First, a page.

Murphy had a field day with the projector. It worked perfectly till the presentation started. A big "clean the air filter" notice appeared and couldn't be removed. Ok, let's switch the channel. Ouch, now we're just getting some faint gray lines. Murphy's law. Kit Blake got the projector tamed again in the end :-)
The problem: choosing a web framework (zope, quixote, webware, twisted, etc) is tricky as you have to like the whole of the web framework as they used to come as big monolithic blocks. The WSGI interface allows the web frameworks to chop themselves up a bit and make individual parts available.
The WSGI itself is pretty simple. Your application should accept an
environment (including form variables, etc) and a
method that you call with some optional headers when starting your
response. The actual content is just that which you return.
The interface is easy to implement and it makes your application WSGI-usable with lots of other applications. You can write a separate library that does something, register it as WSGI and use it from any other WSGI-expecting app.
There's a new website at wsgi.org that has an overview of available middleware, utilities, documentation, etc.
He worked for a newspaper: web development on a newspaper schedule. That newspaper Went Wild with the kids' league . They wanted a professional site for the kids' league: team descriptions, team stats, schedules, sign-up forms for parents to get email alerts, 360 degree photos of all stadiums, etc. In three days. In the end, this turned into django .
They had a great css/template designer and a couple of very capable and hard-working interns. And they were going to build it in python. And they were going to have clean URLs, a good template system (so that they could get the designer to work right away: remember, a 3-day deadline).
Views are what django developers spend the most of their time in. Methods that accept a request and send out a response. That's where the work really happens. Views are developer-oriented and thus can use lots of little utility methods.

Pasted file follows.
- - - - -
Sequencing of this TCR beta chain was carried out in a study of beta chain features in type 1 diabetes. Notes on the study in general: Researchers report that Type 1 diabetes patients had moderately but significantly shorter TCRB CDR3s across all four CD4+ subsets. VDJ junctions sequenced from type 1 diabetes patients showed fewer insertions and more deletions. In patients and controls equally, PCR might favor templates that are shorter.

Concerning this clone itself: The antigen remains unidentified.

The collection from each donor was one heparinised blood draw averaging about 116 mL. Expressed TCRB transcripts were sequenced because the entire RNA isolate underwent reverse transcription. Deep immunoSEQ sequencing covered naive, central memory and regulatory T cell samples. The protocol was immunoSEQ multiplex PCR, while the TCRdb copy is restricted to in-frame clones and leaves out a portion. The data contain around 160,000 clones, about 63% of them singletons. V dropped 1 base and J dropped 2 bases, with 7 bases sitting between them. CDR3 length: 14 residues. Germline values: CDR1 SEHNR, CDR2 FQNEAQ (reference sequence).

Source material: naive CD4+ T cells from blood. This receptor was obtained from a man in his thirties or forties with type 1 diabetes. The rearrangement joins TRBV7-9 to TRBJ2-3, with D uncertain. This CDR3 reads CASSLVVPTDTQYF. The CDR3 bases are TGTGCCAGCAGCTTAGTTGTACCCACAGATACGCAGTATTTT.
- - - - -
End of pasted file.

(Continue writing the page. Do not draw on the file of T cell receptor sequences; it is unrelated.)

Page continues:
URLs are handled with regualar expressions. If an expression matches, the request gets given to the corresponding method. The regular expression can grab certain elements out of the URL, these get passed to the method, too.
Django uses databases to store data. It can create the databases for you, which also gives you some handy methods to get your data back out of the database. One fancy thing is that most of the queries are lazy: they don't get executed till the last moment. So you can grab all data, take the first three of those and print the results: this will only query the database for the first three items.
Django templates are normal html files, sprinkled with curly braces to tell django to do things like iterating. You can have a base template that defines some extension locations that you can fill later on, for instance for putting a site header and a standard footer in there. Django's template system was designed to handle the environment they had at the newspaper.
What they did for the newspaper turned into a lot of small mini content managerment systems all bundled together. So they started a central management view to coordinate it all.
Some success stories:
MoinMoin is a pretty popular wiki implementation, for instance used on parts of python.org. Ubuntu uses MoinMoin for almost all their websites, so that shows you can modify MoinMoin's looks a lot, as it doesn't look as a wiki.
Thomas showed the MoinMoin plugin types. Parsers, macros, etc. MoinMoin now has a nice plugin system, allowing you to modify individual parts of MoinMoin to your liking. Other parts are not plugins, but are meant to be extended by using interfaces: user authentication, convertors (from html to wiki markup), security policies (antispam, autoadmin, etc.).
For the actions, they have plugins. Actions are "show", "diff", "delete page", etc. Also plugins: parsers and formatters. Formatters are called for individual pieces of text, so italic text goes through the italic formatter. Adding formatter actions thereby extend the capabilities of the format.
Theme plugins customise the way that MoinMoin looks. Such a plugin consists of a bit of python code and stylesheets and icons.
MoinMoin supports Wiki xmlrpc: some standard RPC for getting/writing pages, info, page list, etc.
My name is Reinout van Rees and I work a lot with Python (programming language) and Django (website framework). I live in The Netherlands and I'm happily married to Annie van Rees-Kooiman.
Most of my website content is in my weblog. You can keep up to date by subscribing to the automatic feeds (for instance with Google reader):